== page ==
As the fire spread up the wall and flames heated the room, the heat intensified and a phoenix formed sending black clouds of smoke sideways. It moved like a current a few feet above the floor as it exited the orange illuminated room, growing and in search of space.
Suddenly, the fire leapt through an opening in the room and, hissing and crackling, it shot out into the main atrium swiftly crawling and spreading onto the ceiling in a sense that seemingly defied gravity or any sense of order.
The fire pushed back on anything it could including the atrium glass in the lobby that cracked and popped from the pressure in a defining a moment that sent shards of glass raining down on the firemen watching its behavior unfold below.
Insulated puncture-resistant fire suits made up of a mixture of Nomex and Kevlar protected the firefighters from the falling glass and the intense heat emanating from the blaze.
A senior crew of firefighters soon raced into the atrium carrying a hose originating from the fire engine parked outside, and the crew began spraying the base of the fire with the water cannon, focusing their attention on the walls.
The room filled with a soupy black and white fog that turned orange as the fire regrouped itself and started up again, battling against the fire crew providing the trainees with first hand knowledge about the nature of fire.
After 20 enduring minutes of the organized chaos, the training crew soon re-emerged from their training building located on the 1600 block of Colorado in Santa Monica, which will be demolished to make way for the Expo Light Rail Line.
The trainees emerged from the building enlightened having been part of a number of “burns” that day in their final lesson in firefighting on Jan. 29 and 30.
On Sunday and Monday, the Santa Monica Fire Department hosted the Southern California training event with some firefighters that attracted attendees from as far away as Fresno and Riverside counties.
An acquired building by the Santa Monica Fire Department served as the location where the behavior of fire was exhibited and explained to not only rookies in the firefighting forces, but also reinforced practical firefighting ideology about the nature of fire to many veterans of firefighting forces and even a few lucky policemen.
“It was a training fire, but it was more realistic than we have been doing from the last couple of days,” said Captain Dan Caldwell of the Santa Monica Fire Department about the final “burn” of the day. “They gave us two rooms that we encounter a lot with real fires in order for us to get a little bit more practice when we are having to knock down two rooms with one line.”
“Watch it light itself,” Instructor Tim Adams said during the single room burn. “Did you see that? Did you see the wall breathe and push me back?”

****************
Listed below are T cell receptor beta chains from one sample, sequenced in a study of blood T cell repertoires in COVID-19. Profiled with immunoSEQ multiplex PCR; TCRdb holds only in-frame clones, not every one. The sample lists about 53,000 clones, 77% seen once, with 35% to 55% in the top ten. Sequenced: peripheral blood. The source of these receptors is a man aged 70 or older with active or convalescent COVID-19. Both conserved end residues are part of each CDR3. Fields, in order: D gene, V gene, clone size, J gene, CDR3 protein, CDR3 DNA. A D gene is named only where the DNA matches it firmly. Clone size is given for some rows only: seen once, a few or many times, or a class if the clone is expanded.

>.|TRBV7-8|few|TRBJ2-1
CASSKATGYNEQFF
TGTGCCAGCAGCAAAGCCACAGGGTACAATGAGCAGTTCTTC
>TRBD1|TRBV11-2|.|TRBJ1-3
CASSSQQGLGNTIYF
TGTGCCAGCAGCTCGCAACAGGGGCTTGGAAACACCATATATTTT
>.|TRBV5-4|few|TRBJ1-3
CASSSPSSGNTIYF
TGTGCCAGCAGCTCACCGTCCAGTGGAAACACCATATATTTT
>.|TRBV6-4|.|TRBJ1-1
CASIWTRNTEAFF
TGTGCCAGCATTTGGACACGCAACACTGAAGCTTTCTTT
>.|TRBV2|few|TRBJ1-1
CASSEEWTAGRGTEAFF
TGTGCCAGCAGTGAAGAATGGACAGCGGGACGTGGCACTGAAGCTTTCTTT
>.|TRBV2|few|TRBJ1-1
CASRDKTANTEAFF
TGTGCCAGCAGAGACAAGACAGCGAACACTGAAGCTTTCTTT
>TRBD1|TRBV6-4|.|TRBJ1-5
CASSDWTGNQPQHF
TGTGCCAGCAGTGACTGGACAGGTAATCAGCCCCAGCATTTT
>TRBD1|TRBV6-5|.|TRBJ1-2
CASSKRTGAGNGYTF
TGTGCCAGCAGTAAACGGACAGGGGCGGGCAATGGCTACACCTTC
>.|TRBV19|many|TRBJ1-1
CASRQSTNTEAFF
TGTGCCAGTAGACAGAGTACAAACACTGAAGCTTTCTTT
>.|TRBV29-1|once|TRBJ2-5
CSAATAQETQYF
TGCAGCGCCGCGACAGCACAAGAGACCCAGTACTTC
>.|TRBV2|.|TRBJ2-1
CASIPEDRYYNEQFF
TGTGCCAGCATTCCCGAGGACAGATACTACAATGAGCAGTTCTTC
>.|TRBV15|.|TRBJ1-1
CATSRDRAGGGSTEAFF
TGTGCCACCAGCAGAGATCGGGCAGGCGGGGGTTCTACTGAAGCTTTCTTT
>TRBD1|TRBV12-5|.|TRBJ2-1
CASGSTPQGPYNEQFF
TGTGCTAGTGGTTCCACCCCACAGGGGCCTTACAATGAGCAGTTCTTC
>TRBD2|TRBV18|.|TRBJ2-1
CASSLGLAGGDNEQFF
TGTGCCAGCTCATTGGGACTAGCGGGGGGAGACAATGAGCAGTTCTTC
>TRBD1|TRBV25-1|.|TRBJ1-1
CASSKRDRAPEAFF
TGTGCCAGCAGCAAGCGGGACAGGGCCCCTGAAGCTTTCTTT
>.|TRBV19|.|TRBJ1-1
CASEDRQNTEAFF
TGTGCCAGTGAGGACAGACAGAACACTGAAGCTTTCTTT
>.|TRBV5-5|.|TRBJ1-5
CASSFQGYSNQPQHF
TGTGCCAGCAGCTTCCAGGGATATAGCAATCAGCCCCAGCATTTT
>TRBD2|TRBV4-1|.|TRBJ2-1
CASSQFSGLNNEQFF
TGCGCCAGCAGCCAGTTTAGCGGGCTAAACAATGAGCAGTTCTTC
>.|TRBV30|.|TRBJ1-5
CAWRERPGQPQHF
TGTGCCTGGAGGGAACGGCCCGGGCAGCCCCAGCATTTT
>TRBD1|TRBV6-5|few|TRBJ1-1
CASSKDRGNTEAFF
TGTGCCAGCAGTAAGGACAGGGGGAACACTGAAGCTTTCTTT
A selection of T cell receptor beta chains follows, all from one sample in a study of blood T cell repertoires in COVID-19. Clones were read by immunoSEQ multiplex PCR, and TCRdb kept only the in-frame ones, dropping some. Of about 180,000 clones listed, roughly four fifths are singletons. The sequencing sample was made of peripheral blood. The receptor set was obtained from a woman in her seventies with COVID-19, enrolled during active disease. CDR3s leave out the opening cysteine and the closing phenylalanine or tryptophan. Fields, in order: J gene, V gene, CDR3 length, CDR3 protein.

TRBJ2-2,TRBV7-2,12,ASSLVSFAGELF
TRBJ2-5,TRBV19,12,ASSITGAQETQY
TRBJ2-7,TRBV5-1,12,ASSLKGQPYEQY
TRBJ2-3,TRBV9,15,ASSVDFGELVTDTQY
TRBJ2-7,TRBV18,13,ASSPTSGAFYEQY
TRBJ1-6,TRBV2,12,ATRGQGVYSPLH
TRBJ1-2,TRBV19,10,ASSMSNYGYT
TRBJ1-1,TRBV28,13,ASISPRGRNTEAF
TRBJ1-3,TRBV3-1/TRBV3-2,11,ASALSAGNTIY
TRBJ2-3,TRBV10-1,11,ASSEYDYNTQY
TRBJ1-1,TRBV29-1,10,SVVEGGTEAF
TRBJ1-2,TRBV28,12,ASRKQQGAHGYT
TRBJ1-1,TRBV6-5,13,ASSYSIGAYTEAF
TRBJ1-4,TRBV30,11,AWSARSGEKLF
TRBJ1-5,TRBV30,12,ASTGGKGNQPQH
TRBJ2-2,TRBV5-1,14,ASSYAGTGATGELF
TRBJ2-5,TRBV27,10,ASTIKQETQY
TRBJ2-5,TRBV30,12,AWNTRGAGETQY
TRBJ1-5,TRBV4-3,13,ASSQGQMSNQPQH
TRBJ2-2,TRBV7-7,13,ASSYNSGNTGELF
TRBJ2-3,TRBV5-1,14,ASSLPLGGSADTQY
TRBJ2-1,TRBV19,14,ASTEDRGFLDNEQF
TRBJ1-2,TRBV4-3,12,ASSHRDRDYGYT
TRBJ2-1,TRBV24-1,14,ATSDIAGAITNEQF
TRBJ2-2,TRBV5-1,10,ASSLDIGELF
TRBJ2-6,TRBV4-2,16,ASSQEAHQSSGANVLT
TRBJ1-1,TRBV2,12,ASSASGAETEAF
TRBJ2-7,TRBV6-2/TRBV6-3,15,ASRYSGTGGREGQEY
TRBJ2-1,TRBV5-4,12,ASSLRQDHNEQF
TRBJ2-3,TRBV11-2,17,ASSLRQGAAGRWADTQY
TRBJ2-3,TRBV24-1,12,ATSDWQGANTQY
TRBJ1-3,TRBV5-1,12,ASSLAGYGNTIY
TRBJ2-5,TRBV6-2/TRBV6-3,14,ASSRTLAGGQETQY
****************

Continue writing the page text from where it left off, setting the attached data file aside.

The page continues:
The trainees looked on with intensity as the fire blazed up inside of the “acquired structure” and all watched how it moved while multiple fire instructors explained what was going on and how “hydrocarbons” were involved in fueling the fire.
Afterwards and outside in a group circle that included the Santa Monica firefighter trainees, Captain Janssen talked about the importance of shielding oneself with barriers when encountering this type of intense radiant heat.
“Where your walls are meeting the ceilings you paint that corner (and) that allows the water to run down the walls and breaks that chemical reaction,” said Captain Josh Janssen of the Riverside County Fire Department. “Off gassing (of) paints, varnishes, (and) finishes, that’s the fuel. When we make our way inwards and find our room of origin, if that room is well involved like that room, there’s no reason to put ourselves into that environment. Use those doorjambs, the thresh holds, the couches, refrigerators, whatever it is to shield yourself.”
In normal circumstances, firefighters are putting out synthetic blazes caused by these Class A hydrocarbons that include common household items such as such as linins, bath towels, and mattresses.
Taking part in this training event provided Matthew Hellebrand, a rookie firefighter, with the skills he needed to combat structure fires in Southern California.
The training event “simulates live fire training that you can’t get anywhere else unless you’re dealing with an actual fire,” said Hellebrand. “Here you can stop and look at what is going on with the chemistry. It gives you a different perspective and helps you learn so the next time you are in a fire you can stop and think about what you were doing in this training drill and how it helped you, and you can extinguish the fire better, faster, and with less water.”